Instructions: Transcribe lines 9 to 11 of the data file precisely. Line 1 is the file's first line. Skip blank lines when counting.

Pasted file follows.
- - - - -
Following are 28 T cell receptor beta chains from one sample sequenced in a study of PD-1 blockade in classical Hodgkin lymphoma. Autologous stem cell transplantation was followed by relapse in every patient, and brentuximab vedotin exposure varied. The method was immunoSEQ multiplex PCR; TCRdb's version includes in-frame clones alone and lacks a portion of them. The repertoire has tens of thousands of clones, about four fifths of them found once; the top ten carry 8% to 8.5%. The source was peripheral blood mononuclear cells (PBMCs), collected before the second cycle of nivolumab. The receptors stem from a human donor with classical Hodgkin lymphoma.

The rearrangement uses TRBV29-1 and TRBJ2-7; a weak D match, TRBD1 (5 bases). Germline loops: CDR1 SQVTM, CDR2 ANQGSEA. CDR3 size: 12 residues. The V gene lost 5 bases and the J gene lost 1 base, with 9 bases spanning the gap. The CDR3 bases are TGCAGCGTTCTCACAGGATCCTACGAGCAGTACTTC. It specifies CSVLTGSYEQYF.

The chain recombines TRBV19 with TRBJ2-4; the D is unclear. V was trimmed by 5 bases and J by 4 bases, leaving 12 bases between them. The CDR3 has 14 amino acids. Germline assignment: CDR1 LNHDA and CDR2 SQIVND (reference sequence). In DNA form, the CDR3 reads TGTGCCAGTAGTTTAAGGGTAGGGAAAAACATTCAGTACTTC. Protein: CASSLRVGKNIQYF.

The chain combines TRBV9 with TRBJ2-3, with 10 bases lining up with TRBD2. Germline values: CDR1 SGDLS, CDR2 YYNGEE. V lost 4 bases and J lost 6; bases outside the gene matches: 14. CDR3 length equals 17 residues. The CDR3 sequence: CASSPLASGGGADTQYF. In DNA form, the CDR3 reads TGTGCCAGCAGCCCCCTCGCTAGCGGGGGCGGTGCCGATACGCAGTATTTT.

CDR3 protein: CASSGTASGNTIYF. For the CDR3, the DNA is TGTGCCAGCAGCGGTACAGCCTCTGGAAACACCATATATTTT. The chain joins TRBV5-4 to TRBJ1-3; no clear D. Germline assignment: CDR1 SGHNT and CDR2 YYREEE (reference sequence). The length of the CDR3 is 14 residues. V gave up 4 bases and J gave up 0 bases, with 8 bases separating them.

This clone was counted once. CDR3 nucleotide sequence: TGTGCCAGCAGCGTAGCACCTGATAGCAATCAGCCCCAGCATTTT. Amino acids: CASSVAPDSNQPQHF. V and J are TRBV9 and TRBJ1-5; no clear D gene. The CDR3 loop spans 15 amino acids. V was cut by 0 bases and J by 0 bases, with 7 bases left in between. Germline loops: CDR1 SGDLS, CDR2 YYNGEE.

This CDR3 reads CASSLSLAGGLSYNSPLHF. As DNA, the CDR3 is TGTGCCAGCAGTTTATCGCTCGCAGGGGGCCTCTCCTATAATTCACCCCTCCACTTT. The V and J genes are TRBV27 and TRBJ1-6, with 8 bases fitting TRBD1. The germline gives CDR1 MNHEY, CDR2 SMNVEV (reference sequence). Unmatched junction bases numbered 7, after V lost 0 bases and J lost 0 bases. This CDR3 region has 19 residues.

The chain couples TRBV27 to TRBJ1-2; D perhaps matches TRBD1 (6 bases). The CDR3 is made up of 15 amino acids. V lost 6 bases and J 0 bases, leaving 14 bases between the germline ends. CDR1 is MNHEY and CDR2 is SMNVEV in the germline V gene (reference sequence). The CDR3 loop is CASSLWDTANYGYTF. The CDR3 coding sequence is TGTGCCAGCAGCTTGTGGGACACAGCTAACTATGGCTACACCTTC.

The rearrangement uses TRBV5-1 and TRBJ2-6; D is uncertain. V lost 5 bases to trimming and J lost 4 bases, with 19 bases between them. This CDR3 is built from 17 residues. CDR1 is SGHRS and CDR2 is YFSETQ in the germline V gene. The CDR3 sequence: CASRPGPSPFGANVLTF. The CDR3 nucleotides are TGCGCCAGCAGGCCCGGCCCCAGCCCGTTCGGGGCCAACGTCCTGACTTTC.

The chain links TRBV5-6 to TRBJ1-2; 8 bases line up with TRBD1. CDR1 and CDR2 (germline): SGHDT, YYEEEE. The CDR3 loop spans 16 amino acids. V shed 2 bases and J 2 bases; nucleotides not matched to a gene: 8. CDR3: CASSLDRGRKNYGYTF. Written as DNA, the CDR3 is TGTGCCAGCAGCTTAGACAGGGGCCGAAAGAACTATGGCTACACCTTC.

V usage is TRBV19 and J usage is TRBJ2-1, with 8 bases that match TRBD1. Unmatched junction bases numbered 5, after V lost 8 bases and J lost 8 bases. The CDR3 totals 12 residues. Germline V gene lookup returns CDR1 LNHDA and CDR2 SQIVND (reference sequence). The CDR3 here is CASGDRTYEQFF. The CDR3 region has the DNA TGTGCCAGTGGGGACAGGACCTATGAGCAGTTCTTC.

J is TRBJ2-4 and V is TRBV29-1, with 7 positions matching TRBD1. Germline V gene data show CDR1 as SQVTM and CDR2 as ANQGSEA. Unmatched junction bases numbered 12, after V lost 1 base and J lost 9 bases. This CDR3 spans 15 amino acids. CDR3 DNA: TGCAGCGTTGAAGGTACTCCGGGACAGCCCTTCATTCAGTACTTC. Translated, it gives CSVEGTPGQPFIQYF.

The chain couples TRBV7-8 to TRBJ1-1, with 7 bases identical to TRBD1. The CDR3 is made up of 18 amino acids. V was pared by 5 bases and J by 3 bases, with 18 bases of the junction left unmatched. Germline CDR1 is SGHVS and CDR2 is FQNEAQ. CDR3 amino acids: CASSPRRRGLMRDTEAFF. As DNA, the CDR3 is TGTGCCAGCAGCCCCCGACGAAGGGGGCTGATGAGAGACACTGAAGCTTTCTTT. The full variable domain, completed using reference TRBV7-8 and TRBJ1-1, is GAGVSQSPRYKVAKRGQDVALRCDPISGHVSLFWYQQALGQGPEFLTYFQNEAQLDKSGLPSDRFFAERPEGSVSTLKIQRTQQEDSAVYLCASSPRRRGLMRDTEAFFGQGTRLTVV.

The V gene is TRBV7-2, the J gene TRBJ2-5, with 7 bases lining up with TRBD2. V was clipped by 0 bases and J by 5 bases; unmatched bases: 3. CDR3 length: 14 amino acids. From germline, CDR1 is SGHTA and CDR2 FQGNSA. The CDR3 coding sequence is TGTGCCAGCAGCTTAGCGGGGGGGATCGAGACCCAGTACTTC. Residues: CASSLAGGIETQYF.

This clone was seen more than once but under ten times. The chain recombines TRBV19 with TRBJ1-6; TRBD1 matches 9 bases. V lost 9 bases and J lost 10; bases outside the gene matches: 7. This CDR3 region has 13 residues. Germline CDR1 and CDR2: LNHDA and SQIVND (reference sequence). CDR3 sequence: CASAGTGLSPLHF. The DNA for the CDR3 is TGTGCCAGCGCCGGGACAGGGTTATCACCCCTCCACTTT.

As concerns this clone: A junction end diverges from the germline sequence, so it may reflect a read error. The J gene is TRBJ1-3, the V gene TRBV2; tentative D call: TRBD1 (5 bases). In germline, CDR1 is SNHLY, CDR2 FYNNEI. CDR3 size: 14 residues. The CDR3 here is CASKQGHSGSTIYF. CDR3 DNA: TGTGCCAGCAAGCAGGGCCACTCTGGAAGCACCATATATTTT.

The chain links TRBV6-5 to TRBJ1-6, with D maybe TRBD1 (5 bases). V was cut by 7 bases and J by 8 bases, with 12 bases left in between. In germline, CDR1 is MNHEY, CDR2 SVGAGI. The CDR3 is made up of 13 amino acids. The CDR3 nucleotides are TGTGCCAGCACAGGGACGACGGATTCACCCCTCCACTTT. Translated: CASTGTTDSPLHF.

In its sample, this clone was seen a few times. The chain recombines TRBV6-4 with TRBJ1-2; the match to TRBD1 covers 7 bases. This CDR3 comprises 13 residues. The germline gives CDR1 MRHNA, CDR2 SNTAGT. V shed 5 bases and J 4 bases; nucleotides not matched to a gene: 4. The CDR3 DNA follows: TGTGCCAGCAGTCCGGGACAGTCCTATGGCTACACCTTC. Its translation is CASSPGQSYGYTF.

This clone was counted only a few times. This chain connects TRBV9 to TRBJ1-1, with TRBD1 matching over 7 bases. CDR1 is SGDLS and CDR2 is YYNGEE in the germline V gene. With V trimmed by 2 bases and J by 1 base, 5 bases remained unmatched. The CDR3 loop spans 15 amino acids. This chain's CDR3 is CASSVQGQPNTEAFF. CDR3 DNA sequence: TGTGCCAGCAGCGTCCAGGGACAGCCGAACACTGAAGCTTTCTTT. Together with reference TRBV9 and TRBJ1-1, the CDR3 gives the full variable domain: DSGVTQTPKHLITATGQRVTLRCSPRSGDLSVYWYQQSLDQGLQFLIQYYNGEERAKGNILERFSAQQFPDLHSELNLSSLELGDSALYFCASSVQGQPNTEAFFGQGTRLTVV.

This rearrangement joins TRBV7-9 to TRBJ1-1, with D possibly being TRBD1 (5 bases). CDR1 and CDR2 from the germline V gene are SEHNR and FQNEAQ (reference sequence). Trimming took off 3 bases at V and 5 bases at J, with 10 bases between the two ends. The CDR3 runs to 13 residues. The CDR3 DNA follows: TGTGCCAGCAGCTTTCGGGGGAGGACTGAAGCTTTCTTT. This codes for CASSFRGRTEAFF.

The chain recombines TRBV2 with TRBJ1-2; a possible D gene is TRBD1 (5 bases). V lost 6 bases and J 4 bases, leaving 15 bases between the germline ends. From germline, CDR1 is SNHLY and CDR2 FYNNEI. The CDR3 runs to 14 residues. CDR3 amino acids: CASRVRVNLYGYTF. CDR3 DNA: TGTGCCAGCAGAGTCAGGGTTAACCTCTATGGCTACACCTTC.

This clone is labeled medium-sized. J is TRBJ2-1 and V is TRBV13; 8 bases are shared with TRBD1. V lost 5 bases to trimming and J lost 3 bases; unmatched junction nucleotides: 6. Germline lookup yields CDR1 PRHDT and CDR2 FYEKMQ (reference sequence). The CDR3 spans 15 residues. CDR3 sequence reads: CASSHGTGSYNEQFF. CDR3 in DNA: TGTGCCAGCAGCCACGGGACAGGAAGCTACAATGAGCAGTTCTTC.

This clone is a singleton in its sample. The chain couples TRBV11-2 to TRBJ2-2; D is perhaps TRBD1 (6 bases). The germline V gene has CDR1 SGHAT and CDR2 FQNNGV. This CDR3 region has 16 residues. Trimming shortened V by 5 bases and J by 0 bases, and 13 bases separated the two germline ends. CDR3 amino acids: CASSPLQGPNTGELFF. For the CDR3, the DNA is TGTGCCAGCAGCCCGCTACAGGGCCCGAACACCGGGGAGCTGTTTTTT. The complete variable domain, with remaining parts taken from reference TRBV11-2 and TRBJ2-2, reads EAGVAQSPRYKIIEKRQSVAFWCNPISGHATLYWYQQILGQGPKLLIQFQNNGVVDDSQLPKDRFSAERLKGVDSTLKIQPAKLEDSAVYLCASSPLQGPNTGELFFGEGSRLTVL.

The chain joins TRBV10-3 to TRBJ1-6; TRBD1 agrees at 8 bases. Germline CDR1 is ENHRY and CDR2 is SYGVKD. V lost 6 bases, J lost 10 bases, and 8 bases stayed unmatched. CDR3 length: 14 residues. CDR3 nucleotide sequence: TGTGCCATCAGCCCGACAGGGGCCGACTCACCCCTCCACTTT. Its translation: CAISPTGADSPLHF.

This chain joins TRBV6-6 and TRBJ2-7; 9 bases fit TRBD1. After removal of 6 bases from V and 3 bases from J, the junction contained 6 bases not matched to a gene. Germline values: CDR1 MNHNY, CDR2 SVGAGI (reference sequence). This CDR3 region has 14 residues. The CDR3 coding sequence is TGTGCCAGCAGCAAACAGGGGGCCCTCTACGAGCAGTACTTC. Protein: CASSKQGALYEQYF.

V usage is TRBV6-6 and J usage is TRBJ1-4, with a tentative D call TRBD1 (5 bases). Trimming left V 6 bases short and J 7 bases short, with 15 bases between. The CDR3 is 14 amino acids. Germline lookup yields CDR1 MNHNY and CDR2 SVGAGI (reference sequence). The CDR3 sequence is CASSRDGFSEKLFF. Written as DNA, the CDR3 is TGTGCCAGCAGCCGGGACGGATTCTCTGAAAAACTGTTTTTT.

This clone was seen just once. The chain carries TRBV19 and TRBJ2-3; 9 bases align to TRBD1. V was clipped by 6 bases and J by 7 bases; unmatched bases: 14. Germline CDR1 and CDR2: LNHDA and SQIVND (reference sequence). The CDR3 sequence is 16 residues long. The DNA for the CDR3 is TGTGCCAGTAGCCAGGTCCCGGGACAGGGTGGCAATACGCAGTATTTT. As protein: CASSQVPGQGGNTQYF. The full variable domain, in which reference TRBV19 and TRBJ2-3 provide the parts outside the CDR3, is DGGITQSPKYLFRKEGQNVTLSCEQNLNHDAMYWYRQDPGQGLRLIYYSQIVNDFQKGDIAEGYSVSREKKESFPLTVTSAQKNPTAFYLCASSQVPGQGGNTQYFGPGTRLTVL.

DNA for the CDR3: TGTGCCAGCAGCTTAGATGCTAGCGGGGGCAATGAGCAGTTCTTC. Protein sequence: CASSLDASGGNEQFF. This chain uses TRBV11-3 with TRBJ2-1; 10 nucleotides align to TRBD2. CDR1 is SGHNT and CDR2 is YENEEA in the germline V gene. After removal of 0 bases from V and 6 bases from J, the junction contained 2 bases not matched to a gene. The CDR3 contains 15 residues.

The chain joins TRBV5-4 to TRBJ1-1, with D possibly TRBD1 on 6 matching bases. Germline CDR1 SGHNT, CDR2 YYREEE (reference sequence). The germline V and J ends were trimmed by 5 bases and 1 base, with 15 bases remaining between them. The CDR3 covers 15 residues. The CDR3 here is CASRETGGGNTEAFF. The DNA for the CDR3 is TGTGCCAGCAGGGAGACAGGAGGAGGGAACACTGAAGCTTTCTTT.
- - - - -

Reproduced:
The rearrangement uses TRBV5-1 and TRBJ2-6; D is uncertain. V lost 5 bases to trimming and J lost 4 bases, with 19 bases between them. This CDR3 is built from 17 residues. CDR1 is SGHRS and CDR2 is YFSETQ in the germline V gene. The CDR3 sequence: CASRPGPSPFGANVLTF. The CDR3 nucleotides are TGCGCCAGCAGGCCCGGCCCCAGCCCGTTCGGGGCCAACGTCCTGACTTTC.

The chain links TRBV5-6 to TRBJ1-2; 8 bases line up with TRBD1. CDR1 and CDR2 (germline): SGHDT, YYEEEE. The CDR3 loop spans 16 amino acids. V shed 2 bases and J 2 bases; nucleotides not matched to a gene: 8. CDR3: CASSLDRGRKNYGYTF. Written as DNA, the CDR3 is TGTGCCAGCAGCTTAGACAGGGGCCGAAAGAACTATGGCTACACCTTC.

V usage is TRBV19 and J usage is TRBJ2-1, with 8 bases that match TRBD1. Unmatched junction bases numbered 5, after V lost 8 bases and J lost 8 bases. The CDR3 totals 12 residues. Germline V gene lookup returns CDR1 LNHDA and CDR2 SQIVND (reference sequence). The CDR3 here is CASGDRTYEQFF. The CDR3 region has the DNA TGTGCCAGTGGGGACAGGACCTATGAGCAGTTCTTC.